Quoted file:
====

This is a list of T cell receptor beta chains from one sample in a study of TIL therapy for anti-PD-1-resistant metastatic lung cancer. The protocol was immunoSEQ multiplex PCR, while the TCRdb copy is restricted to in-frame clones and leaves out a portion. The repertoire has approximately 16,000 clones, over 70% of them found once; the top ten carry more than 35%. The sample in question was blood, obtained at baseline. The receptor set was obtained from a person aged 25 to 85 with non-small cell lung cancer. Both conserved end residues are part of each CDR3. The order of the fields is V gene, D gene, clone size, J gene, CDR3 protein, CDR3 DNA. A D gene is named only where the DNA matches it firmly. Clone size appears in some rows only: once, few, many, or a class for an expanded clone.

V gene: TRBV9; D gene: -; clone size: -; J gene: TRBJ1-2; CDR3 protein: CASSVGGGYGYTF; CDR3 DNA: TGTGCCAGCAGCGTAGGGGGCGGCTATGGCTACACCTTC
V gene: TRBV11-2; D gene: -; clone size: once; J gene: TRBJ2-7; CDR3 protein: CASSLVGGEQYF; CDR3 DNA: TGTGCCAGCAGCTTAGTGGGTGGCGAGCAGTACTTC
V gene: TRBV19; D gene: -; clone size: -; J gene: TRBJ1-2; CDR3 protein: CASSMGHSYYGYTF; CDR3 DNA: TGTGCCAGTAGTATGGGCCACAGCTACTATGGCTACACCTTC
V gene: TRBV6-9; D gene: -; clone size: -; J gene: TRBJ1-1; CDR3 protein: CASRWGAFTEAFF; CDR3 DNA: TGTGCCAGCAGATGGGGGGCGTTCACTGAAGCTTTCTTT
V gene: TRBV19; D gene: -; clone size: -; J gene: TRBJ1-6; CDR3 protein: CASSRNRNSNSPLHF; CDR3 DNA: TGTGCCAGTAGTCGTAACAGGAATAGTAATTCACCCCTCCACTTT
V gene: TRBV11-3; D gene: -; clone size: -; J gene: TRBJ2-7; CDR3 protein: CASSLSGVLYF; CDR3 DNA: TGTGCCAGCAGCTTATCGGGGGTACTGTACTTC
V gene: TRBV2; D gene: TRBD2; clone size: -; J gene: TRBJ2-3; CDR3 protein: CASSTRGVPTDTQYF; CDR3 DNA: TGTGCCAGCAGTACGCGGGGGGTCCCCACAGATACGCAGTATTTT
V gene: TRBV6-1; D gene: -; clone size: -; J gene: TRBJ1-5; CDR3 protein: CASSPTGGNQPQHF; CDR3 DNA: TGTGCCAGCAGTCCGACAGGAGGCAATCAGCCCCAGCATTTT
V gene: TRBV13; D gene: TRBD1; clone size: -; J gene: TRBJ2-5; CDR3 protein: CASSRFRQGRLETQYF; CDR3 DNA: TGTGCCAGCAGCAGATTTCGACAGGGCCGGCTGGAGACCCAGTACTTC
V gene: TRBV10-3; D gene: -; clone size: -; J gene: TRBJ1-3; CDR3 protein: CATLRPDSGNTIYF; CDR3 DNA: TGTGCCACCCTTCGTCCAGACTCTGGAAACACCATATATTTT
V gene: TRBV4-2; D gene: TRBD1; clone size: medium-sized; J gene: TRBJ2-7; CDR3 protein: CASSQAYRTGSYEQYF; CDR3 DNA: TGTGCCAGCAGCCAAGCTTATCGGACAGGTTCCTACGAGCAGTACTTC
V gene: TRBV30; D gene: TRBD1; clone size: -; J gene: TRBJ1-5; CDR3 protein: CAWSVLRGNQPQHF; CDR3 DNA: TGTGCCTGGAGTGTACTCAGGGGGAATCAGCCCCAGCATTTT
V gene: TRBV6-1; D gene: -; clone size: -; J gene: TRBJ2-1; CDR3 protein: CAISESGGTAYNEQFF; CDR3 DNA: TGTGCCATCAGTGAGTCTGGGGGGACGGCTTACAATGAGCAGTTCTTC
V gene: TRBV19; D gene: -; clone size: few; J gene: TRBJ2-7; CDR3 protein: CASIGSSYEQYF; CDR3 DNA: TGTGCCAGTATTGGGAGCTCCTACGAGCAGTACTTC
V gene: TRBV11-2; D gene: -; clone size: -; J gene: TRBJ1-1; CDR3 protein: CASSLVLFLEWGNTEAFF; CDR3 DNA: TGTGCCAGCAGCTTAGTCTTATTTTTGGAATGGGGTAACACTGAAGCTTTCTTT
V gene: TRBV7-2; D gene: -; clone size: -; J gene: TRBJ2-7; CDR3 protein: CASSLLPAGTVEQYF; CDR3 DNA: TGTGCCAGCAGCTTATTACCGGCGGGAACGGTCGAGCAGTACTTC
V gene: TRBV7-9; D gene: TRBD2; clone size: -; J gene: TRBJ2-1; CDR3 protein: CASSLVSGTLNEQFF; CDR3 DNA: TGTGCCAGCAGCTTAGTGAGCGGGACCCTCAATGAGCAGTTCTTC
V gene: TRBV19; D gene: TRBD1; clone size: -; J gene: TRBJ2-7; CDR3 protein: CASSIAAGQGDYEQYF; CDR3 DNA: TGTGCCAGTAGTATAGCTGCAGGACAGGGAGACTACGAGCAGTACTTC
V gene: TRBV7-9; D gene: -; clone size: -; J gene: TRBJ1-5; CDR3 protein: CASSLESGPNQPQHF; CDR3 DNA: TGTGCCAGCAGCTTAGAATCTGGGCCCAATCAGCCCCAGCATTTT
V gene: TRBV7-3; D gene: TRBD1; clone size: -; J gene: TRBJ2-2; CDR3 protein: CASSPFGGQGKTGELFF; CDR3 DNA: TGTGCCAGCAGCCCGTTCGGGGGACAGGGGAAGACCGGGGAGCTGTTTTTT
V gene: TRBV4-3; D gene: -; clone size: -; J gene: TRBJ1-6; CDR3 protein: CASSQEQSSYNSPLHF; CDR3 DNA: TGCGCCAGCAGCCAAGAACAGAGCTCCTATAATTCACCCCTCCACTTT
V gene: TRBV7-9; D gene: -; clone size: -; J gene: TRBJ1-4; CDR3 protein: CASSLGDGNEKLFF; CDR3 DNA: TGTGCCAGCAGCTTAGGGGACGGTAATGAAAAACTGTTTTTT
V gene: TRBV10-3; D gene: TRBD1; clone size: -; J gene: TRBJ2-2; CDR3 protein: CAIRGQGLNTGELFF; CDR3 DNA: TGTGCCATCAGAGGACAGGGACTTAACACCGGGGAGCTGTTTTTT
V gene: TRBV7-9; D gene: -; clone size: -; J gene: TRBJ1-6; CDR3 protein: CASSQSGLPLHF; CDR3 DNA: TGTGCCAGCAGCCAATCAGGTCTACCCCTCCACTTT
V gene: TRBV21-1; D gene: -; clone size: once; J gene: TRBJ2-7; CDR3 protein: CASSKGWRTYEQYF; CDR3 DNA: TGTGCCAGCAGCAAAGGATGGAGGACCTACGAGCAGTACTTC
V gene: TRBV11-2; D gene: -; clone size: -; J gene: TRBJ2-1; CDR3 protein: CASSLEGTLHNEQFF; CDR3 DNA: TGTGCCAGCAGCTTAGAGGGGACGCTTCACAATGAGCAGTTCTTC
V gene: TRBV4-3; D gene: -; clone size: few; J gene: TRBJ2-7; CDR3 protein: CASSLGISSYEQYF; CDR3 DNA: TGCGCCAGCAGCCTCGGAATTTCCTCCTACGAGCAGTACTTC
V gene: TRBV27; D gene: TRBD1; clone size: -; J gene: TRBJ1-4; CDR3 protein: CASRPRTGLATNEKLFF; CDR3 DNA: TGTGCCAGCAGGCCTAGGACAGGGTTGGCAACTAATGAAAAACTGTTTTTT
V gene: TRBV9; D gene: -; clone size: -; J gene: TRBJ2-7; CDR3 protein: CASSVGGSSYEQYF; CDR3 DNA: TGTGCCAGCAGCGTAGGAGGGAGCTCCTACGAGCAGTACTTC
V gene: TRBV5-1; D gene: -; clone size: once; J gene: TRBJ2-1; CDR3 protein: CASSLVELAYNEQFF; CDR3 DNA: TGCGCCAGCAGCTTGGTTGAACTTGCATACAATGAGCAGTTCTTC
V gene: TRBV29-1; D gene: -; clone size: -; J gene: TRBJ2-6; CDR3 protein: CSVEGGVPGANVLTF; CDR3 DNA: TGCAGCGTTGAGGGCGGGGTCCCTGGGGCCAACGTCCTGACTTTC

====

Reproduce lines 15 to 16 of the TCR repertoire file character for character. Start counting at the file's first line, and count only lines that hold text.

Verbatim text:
V gene: TRBV19; D gene: -; clone size: few; J gene: TRBJ2-7; CDR3 protein: CASIGSSYEQYF; CDR3 DNA: TGTGCCAGTATTGGGAGCTCCTACGAGCAGTACTTC
V gene: TRBV11-2; D gene: -; clone size: -; J gene: TRBJ1-1; CDR3 protein: CASSLVLFLEWGNTEAFF; CDR3 DNA: TGTGCCAGCAGCTTAGTCTTATTTTTGGAATGGGGTAACACTGAAGCTTTCTTT